By Tim Marcin
Elm Sports Editor

So Washington College sports have not begun, the NFL regular season has not begun and baseball is in the lull before playoffs. What is there to do? Prepare for fantasy football of course, that’s why it was invented in the first place.

Preparing for fantasy football is tricky though. Online, there is simply too much material, too much to take in. Here is a simple breakdown of the three basic mistakes you want to avoid as the fantasy season starts.

1. Don’t take yourself too seriously
I can’t stress this one enough. It is fantasy sports; do not waste your time with hours and hours of research and countless pages of advanced statistics. You know “that guy” who thinks he has the secret formula to winning? That kills all of the fun, and you know what? The guy (or girl) who does that often loses. Try to out-think everyone else and you just end up out-thinking yourself. Have a basic draft sheet from a major site (like ESPN or Yahoo!) and trust your gut with your picks. If you’re playing fantasy football, chances are you know a bit about the sport—just go with it. Leave all of the studying for when midterms come around.

2. Don’t stay loyal to your team
This one is going to be tough to hear. Do not pick players simply because they are on your favorite team. Sure, if you support the Packers and Aaron Rodgers is available, that’s a smart pick. However, do not make picks solely because of your affiliation as a fan. I’m looking at you Ravens fans. Picking Joe Flacco over Drew Brees makes no sense and you cannot justify it by saying “I’m from Baltimore!”

Furthermore, if you end up with too many players from one team on your fantasy squad, you run the risk of bombing out every week. If you have a large portion of one offense and they have a terrible game, that means your fantasy team also has a terrible game.

3. Don’t listen to your friends on draft night
You may be thinking, “But my friends are wonderful, thoughtful, great human beings, they would never sabotage me.” Come on. Everybody wants to win the league.

At the draft, your friend may be preaching that he thinks Mike Vick will make it through the year without an injury or that Terrell Owens will once again be the top receiver in the league. Don’t listen. Chances are they have their best interests at heart. Ask yourself, “Would I share my favorite pick for everyone to hear?” Neither would your friends.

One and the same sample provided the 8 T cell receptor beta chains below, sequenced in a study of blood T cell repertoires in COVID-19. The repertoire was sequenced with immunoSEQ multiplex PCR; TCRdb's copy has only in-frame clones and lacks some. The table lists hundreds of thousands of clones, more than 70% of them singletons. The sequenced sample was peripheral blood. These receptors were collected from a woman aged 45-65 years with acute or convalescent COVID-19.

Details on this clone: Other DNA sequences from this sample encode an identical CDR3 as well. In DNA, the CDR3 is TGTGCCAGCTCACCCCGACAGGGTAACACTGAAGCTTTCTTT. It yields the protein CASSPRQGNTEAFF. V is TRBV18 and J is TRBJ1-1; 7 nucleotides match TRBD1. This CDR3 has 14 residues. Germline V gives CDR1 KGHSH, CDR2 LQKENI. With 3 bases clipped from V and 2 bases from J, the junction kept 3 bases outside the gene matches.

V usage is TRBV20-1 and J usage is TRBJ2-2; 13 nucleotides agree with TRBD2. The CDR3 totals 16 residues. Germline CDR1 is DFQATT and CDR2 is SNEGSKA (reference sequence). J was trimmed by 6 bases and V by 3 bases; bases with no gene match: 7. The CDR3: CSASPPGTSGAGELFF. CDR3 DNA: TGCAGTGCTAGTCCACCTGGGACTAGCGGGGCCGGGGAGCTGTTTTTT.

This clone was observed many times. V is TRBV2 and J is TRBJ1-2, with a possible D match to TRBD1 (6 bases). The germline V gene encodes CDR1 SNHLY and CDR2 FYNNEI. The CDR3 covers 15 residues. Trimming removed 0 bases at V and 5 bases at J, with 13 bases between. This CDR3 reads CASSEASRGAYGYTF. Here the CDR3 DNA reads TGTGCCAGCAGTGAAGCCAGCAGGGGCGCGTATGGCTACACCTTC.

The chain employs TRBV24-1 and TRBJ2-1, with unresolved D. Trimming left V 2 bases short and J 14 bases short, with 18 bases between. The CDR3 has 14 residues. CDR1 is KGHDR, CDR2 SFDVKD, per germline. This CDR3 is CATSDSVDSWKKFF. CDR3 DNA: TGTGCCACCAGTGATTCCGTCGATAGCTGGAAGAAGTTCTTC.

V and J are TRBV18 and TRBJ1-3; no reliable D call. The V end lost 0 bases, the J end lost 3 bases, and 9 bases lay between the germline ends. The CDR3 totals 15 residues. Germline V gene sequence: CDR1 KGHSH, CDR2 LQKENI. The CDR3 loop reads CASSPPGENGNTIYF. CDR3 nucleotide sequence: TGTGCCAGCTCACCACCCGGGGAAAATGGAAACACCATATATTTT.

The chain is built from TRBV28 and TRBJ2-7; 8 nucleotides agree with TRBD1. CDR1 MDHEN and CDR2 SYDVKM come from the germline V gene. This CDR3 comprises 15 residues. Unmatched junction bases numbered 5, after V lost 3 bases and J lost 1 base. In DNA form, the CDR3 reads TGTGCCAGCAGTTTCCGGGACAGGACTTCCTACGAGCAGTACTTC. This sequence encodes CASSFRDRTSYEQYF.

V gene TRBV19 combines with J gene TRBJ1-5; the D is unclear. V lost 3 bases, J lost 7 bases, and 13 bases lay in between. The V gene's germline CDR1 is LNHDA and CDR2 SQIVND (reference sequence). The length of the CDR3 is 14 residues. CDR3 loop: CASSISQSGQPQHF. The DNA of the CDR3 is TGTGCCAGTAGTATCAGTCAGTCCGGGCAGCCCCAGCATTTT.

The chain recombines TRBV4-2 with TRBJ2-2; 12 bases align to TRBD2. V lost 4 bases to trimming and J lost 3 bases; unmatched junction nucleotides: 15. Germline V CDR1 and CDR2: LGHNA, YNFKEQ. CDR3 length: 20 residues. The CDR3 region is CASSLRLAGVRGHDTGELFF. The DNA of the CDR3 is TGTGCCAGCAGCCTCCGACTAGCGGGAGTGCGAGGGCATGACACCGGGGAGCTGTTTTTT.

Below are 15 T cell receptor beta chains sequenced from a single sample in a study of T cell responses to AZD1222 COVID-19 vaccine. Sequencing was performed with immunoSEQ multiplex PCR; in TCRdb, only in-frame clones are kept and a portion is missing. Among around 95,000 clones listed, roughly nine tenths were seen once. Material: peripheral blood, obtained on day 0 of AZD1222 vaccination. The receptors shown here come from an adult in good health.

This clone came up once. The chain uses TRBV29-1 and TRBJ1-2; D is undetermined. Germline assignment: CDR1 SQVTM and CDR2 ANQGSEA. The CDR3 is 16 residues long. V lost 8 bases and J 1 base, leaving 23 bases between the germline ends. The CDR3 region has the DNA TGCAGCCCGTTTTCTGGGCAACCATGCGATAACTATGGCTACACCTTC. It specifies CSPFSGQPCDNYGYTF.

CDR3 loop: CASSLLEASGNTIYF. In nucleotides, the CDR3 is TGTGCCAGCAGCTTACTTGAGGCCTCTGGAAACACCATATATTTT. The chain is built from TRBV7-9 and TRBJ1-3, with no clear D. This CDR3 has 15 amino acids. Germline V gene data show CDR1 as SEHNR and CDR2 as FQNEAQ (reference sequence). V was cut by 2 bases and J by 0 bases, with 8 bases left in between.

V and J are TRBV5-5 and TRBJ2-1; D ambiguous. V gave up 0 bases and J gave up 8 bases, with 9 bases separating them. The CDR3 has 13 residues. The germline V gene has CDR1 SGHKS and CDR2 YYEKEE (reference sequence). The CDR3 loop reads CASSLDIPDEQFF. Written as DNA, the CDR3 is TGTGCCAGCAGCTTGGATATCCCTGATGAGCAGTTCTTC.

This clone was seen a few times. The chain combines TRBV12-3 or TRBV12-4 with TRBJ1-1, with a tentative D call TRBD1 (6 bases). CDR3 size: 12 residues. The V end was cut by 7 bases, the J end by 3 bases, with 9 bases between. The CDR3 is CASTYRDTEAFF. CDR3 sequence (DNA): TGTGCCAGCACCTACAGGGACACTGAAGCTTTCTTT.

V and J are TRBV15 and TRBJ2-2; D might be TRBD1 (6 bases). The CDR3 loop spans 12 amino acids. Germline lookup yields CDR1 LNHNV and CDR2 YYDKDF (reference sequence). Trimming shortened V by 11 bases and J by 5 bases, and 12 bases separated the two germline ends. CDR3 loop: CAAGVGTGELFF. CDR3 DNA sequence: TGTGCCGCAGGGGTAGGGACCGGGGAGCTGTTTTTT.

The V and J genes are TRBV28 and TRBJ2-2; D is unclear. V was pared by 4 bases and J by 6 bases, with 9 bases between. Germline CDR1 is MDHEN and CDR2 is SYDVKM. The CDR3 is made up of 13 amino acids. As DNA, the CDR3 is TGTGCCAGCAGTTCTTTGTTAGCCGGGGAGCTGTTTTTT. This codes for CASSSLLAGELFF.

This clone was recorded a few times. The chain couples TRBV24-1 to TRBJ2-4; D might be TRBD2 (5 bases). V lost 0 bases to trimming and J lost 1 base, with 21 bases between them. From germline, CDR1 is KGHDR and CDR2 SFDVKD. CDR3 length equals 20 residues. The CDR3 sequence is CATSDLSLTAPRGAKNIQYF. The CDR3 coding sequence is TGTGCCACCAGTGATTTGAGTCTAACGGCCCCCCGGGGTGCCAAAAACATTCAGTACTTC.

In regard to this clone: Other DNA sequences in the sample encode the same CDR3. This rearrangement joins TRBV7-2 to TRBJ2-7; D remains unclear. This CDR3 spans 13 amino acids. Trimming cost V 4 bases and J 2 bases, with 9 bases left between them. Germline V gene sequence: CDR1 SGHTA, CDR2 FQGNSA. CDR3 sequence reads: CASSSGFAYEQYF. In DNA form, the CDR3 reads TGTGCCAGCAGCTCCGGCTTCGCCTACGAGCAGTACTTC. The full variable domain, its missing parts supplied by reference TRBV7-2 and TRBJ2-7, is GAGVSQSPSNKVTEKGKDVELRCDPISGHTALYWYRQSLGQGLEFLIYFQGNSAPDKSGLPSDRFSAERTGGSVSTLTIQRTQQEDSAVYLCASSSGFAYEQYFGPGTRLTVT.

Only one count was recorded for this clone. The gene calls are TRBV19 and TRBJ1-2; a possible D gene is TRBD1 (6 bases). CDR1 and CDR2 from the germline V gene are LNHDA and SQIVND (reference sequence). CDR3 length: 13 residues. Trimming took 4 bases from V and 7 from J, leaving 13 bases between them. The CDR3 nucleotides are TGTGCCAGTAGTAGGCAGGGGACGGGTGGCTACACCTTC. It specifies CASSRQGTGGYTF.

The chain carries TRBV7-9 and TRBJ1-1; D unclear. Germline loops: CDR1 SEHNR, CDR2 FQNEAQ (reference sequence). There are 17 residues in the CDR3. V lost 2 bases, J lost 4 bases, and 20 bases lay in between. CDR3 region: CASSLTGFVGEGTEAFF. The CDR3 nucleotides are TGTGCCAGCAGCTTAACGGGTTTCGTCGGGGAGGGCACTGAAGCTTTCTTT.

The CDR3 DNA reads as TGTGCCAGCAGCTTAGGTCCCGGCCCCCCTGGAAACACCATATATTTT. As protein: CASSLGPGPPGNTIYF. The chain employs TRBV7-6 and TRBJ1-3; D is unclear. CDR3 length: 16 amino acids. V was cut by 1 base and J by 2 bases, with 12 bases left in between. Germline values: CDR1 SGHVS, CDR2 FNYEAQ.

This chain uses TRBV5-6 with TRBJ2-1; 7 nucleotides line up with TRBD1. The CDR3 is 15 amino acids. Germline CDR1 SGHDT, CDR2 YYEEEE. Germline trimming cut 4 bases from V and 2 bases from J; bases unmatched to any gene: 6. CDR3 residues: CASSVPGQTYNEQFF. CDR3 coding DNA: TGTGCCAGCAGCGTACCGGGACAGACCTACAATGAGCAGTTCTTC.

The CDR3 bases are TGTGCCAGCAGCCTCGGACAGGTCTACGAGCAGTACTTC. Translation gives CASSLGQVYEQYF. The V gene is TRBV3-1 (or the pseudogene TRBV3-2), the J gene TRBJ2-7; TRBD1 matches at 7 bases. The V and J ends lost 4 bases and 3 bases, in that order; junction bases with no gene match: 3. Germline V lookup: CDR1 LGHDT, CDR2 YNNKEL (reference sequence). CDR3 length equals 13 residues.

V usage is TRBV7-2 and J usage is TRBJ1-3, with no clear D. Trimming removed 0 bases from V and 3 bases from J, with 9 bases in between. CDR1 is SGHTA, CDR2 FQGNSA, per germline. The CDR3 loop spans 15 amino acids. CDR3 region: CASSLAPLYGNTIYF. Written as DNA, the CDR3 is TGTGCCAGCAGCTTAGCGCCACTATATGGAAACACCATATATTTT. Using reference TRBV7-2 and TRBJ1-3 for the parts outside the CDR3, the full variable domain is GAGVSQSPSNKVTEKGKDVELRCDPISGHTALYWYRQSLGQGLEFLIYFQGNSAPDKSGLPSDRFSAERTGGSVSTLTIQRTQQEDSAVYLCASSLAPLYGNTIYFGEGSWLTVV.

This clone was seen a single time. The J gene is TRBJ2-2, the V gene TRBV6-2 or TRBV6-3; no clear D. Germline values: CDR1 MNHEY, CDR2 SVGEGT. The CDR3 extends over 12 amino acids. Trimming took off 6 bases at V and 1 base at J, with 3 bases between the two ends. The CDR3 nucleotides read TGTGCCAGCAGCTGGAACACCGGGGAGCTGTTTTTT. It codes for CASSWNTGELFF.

4. Don’t think of tight ends as tight ends
Have you seen Rob Gronkowski lately? This guy is not human. He caught 90 passes for 17 touchdowns and 1,327 yards in the 2011 regular season. That was good for the most receiving touchdowns in the league and the sixth most receiving yards–for any position. By the way, Saints’ tight end Jimmy Graham was no slouch either. He was fourth in the league in receiving touchdowns (11) and seventh in receiving yards (1310).

My point is this: Don’t let the label scare you. Tight ends are a huge part of any bonafide passing offense in the NFL nowadays. Gone are the days of first string blocking tight end. Don’t pass up an elite tight end for an above average receiver. Be bold and draft them high. Besides Graham and Gronkowski names like Aaron Hernandez, Vernon Davis and Jason Witten should be high up on your draft board.

5. Avoid players coming off injuries
It’s tempting. It is very tempting to take a high profile player coming off an injury. Say this year, Adrian Peterson is falling in the first round because he is coming off a knee injury and you think you need to take him. Resist! It could pay off, true, but in reality, fantasy sports are about the long haul. One player does not usually win a trophy, but he sure can lose one.

Injured players (especially running backs who need every ounce of athleticism they have) are high-risk-high-reward. Take a known quantity over the risky one. You can make up for the (possibly) lost points at other positions and avoid a trainwreck. For at least the first four rounds: go with what you know.

The Elm

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